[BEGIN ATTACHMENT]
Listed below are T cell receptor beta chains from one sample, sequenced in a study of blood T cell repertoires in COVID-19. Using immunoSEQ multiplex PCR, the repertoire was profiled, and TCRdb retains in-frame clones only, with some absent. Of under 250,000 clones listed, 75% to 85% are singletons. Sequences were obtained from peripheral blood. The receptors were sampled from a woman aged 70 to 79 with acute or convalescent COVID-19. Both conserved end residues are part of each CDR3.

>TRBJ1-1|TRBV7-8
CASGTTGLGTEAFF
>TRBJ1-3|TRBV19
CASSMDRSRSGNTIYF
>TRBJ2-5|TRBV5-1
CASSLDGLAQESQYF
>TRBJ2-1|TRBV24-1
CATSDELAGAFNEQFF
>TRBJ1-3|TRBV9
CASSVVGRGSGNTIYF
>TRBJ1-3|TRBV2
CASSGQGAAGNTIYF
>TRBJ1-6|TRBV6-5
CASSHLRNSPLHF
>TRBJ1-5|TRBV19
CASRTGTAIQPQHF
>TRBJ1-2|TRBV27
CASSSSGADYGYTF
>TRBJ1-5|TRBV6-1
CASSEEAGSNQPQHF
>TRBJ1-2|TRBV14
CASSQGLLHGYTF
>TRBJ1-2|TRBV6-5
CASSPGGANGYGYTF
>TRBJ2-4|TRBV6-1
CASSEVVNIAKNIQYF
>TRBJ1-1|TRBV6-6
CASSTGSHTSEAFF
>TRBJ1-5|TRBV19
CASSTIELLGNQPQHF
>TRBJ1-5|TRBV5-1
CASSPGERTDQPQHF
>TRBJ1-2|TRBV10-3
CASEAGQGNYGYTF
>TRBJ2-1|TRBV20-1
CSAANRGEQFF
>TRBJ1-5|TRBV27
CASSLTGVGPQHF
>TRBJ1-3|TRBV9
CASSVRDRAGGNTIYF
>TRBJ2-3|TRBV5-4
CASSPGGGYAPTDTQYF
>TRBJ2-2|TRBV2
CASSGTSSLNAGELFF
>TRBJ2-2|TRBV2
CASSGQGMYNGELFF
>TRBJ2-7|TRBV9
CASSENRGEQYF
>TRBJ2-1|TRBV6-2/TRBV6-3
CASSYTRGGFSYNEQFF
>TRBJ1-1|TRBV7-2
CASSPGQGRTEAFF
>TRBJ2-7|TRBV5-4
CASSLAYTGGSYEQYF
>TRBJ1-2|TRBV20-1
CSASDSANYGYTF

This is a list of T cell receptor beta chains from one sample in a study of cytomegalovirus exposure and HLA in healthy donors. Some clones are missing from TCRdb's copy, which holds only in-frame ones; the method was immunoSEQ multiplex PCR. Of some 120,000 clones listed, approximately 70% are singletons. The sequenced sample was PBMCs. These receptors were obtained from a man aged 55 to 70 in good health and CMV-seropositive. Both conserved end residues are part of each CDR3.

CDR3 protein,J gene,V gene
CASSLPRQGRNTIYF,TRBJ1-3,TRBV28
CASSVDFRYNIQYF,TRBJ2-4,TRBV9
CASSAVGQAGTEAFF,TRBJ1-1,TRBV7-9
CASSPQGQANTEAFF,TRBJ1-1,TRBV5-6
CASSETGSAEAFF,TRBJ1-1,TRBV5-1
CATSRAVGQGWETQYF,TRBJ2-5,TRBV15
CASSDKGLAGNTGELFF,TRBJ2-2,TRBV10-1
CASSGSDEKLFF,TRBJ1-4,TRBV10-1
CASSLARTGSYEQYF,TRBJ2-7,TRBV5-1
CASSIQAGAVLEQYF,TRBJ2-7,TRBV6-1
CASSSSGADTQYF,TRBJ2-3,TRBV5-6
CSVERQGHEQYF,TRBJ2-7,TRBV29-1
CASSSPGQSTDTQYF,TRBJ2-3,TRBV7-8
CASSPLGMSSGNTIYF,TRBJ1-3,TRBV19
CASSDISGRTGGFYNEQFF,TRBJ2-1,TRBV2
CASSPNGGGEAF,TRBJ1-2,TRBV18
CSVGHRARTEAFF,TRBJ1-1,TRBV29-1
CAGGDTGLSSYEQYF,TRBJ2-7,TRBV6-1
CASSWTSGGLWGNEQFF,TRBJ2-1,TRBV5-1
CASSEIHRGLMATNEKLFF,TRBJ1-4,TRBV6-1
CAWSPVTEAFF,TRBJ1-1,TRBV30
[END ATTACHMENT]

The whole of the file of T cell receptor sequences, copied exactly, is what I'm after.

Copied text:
Listed below are T cell receptor beta chains from one sample, sequenced in a study of blood T cell repertoires in COVID-19. Using immunoSEQ multiplex PCR, the repertoire was profiled, and TCRdb retains in-frame clones only, with some absent. Of under 250,000 clones listed, 75% to 85% are singletons. Sequences were obtained from peripheral blood. The receptors were sampled from a woman aged 70 to 79 with acute or convalescent COVID-19. Both conserved end residues are part of each CDR3.

>TRBJ1-1|TRBV7-8
CASGTTGLGTEAFF
>TRBJ1-3|TRBV19
CASSMDRSRSGNTIYF
>TRBJ2-5|TRBV5-1
CASSLDGLAQESQYF
>TRBJ2-1|TRBV24-1
CATSDELAGAFNEQFF
>TRBJ1-3|TRBV9
CASSVVGRGSGNTIYF
>TRBJ1-3|TRBV2
CASSGQGAAGNTIYF
>TRBJ1-6|TRBV6-5
CASSHLRNSPLHF
>TRBJ1-5|TRBV19
CASRTGTAIQPQHF
>TRBJ1-2|TRBV27
CASSSSGADYGYTF
>TRBJ1-5|TRBV6-1
CASSEEAGSNQPQHF
>TRBJ1-2|TRBV14
CASSQGLLHGYTF
>TRBJ1-2|TRBV6-5
CASSPGGANGYGYTF
>TRBJ2-4|TRBV6-1
CASSEVVNIAKNIQYF
>TRBJ1-1|TRBV6-6
CASSTGSHTSEAFF
>TRBJ1-5|TRBV19
CASSTIELLGNQPQHF
>TRBJ1-5|TRBV5-1
CASSPGERTDQPQHF
>TRBJ1-2|TRBV10-3
CASEAGQGNYGYTF
>TRBJ2-1|TRBV20-1
CSAANRGEQFF
>TRBJ1-5|TRBV27
CASSLTGVGPQHF
>TRBJ1-3|TRBV9
CASSVRDRAGGNTIYF
>TRBJ2-3|TRBV5-4
CASSPGGGYAPTDTQYF
>TRBJ2-2|TRBV2
CASSGTSSLNAGELFF
>TRBJ2-2|TRBV2
CASSGQGMYNGELFF
>TRBJ2-7|TRBV9
CASSENRGEQYF
>TRBJ2-1|TRBV6-2/TRBV6-3
CASSYTRGGFSYNEQFF
>TRBJ1-1|TRBV7-2
CASSPGQGRTEAFF
>TRBJ2-7|TRBV5-4
CASSLAYTGGSYEQYF
>TRBJ1-2|TRBV20-1
CSASDSANYGYTF

This is a list of T cell receptor beta chains from one sample in a study of cytomegalovirus exposure and HLA in healthy donors. Some clones are missing from TCRdb's copy, which holds only in-frame ones; the method was immunoSEQ multiplex PCR. Of some 120,000 clones listed, approximately 70% are singletons. The sequenced sample was PBMCs. These receptors were obtained from a man aged 55 to 70 in good health and CMV-seropositive. Both conserved end residues are part of each CDR3.

CDR3 protein,J gene,V gene
CASSLPRQGRNTIYF,TRBJ1-3,TRBV28
CASSVDFRYNIQYF,TRBJ2-4,TRBV9
CASSAVGQAGTEAFF,TRBJ1-1,TRBV7-9
CASSPQGQANTEAFF,TRBJ1-1,TRBV5-6
CASSETGSAEAFF,TRBJ1-1,TRBV5-1
CATSRAVGQGWETQYF,TRBJ2-5,TRBV15
CASSDKGLAGNTGELFF,TRBJ2-2,TRBV10-1
CASSGSDEKLFF,TRBJ1-4,TRBV10-1
CASSLARTGSYEQYF,TRBJ2-7,TRBV5-1
CASSIQAGAVLEQYF,TRBJ2-7,TRBV6-1
CASSSSGADTQYF,TRBJ2-3,TRBV5-6
CSVERQGHEQYF,TRBJ2-7,TRBV29-1
CASSSPGQSTDTQYF,TRBJ2-3,TRBV7-8
CASSPLGMSSGNTIYF,TRBJ1-3,TRBV19
CASSDISGRTGGFYNEQFF,TRBJ2-1,TRBV2
CASSPNGGGEAF,TRBJ1-2,TRBV18
CSVGHRARTEAFF,TRBJ1-1,TRBV29-1
CAGGDTGLSSYEQYF,TRBJ2-7,TRBV6-1
CASSWTSGGLWGNEQFF,TRBJ2-1,TRBV5-1
CASSEIHRGLMATNEKLFF,TRBJ1-4,TRBV6-1
CAWSPVTEAFF,TRBJ1-1,TRBV30